Five key findings from 15 years of the International Space Station

Gareth Dorrian, Lancaster University

The International Space Station is the longest-running continuously inhabited human outpost in space – this year it celebrated its 15th anniversary. As the ISS orbits the Earth it is essentially in a state of free fall, counteracting the Earth’s gravity and providing an ideal platform for science in space.

Science aboard the ISS is decidedly cross-disciplinary, including fields as diverse as microbiology, space science, fundamental physics, human biology, astronomy, meteorology and Earth observation to name a few. But let’s take a look at some of the biggest findings.

1. The fragility of the human body

The effects of the space environment on the human body during long duration spaceflight are of significant interest if we want to one day venture far beyond the Earth. A crewed journey to Mars, for example, may take a year, and the same time again for the return leg.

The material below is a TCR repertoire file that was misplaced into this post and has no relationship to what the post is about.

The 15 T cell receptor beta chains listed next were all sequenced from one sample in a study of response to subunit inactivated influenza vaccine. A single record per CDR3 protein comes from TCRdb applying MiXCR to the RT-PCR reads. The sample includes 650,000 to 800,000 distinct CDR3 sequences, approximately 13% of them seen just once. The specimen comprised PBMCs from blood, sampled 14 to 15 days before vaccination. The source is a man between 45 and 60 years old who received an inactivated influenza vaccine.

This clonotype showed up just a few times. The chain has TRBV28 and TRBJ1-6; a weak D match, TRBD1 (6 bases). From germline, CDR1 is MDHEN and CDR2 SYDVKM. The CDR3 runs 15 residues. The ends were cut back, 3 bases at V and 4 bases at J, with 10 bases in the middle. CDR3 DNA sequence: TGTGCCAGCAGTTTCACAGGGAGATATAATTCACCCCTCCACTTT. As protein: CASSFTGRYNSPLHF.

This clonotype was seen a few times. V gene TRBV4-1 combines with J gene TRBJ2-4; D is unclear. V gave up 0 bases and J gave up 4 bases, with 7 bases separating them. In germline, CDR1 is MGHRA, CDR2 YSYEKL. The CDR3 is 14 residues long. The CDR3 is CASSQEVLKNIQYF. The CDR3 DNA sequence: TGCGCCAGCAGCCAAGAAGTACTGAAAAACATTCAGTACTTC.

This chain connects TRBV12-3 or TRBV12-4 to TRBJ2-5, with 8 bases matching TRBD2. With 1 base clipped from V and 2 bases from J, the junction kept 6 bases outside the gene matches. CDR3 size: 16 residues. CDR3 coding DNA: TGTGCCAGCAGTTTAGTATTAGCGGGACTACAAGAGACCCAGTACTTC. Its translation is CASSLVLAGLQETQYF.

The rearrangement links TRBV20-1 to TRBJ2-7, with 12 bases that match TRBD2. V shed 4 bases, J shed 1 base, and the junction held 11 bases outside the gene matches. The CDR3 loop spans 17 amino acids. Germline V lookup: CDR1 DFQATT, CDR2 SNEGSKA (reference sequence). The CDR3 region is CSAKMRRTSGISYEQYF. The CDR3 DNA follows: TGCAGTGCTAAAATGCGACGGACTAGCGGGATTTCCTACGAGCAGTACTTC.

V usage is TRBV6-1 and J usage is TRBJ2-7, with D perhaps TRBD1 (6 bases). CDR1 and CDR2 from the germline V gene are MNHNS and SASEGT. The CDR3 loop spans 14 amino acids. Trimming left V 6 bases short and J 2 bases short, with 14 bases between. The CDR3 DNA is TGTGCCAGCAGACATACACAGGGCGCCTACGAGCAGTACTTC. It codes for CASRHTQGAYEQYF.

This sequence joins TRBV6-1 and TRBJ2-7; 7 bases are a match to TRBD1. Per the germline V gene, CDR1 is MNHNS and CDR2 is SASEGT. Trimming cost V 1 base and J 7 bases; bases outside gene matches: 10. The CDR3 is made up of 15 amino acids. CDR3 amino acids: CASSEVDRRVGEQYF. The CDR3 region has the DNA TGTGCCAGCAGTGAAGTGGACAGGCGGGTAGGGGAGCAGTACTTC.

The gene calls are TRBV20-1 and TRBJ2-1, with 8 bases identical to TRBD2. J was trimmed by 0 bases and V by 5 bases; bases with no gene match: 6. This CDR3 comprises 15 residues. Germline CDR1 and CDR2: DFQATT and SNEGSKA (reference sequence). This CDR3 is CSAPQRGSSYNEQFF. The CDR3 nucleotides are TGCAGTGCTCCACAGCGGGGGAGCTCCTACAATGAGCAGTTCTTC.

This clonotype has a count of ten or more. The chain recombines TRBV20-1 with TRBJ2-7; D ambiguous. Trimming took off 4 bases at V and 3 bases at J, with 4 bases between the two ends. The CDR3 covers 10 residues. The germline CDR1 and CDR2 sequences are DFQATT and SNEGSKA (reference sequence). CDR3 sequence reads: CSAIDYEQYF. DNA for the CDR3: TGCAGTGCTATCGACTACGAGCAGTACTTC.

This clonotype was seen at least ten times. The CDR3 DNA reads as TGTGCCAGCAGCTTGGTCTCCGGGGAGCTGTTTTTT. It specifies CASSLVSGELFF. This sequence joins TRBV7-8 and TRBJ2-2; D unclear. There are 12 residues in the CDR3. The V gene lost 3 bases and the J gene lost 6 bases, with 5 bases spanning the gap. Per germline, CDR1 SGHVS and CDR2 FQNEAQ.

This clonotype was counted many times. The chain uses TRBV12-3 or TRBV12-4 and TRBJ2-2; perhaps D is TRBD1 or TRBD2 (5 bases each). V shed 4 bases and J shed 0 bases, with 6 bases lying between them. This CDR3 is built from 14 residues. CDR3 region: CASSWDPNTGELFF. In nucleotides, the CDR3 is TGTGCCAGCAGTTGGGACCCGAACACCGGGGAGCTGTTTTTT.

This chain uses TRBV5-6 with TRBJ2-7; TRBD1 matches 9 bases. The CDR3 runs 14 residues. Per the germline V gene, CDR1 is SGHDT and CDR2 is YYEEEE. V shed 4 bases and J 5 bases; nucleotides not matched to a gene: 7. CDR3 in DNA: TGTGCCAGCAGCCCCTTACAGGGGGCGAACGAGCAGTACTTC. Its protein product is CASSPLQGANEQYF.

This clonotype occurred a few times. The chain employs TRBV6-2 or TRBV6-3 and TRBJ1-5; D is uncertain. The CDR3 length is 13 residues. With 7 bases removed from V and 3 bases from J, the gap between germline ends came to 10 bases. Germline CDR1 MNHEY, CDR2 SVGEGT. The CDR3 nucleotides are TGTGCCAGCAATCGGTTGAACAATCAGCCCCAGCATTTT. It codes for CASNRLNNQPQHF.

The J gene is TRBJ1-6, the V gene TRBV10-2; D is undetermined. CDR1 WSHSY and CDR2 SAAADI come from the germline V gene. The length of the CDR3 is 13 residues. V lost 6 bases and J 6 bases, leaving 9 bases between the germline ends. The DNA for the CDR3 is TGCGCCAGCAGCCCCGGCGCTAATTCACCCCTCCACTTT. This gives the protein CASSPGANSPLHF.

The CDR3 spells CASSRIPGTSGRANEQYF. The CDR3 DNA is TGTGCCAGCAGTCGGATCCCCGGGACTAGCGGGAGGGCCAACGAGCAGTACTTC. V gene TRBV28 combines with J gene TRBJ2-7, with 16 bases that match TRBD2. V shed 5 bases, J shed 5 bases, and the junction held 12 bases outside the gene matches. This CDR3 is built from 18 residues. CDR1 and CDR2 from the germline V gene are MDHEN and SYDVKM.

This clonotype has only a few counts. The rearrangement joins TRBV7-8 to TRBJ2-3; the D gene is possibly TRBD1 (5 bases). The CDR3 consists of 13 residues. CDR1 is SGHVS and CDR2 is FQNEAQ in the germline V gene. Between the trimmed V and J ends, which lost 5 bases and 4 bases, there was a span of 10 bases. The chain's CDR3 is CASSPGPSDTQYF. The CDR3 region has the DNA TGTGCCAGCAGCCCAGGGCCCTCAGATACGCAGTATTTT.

Astronaut Frank De Winne.

Microgravity research on the ISS has demonstrated that the human body would lose considerable bone and muscle mass on such a mission. Mitigation technology, involving the use of resistive exercise devices, has shown that it is possible to substantially alleviate bone and muscle loss. Coupled with other studies into appropriate nutrition and drug use, these investigations may lead to improvements in the treatment of osteoporosis, a condition affecting millions of people across the globe.

2. Interplanetary contamination

A long-term goal of many space agencies is to fly humans to Mars. The red planet is of particular interest because it is one of the most accessible locations in which past or present extraterrestrial life may exist. It is imperative, therefore, that we do not inadvertently contaminate Mars with terrestrial organisms. Likewise, we must be careful not to back-contaminate Earth with any possible Martian life forms during a sample return mission.

Tough fellow: Bacillus subtilis.